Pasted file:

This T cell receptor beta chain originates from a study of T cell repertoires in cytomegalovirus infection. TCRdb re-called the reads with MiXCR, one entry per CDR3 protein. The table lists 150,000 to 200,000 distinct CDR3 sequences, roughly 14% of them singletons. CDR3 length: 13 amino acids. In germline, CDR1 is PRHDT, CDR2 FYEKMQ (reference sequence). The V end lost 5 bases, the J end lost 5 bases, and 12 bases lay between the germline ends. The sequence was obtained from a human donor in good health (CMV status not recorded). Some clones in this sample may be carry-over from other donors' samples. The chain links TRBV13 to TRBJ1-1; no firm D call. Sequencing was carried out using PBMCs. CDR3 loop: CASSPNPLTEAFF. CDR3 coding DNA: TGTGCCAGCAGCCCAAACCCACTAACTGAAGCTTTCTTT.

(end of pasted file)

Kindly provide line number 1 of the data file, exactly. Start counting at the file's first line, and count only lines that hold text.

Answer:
This T cell receptor beta chain originates from a study of T cell repertoires in cytomegalovirus infection. TCRdb re-called the reads with MiXCR, one entry per CDR3 protein. The table lists 150,000 to 200,000 distinct CDR3 sequences, roughly 14% of them singletons. CDR3 length: 13 amino acids. In germline, CDR1 is PRHDT, CDR2 FYEKMQ (reference sequence). The V end lost 5 bases, the J end lost 5 bases, and 12 bases lay between the germline ends. The sequence was obtained from a human donor in good health (CMV status not recorded). Some clones in this sample may be carry-over from other donors' samples. The chain links TRBV13 to TRBJ1-1; no firm D call. Sequencing was carried out using PBMCs. CDR3 loop: CASSPNPLTEAFF. CDR3 coding DNA: TGTGCCAGCAGCCCAAACCCACTAACTGAAGCTTTCTTT.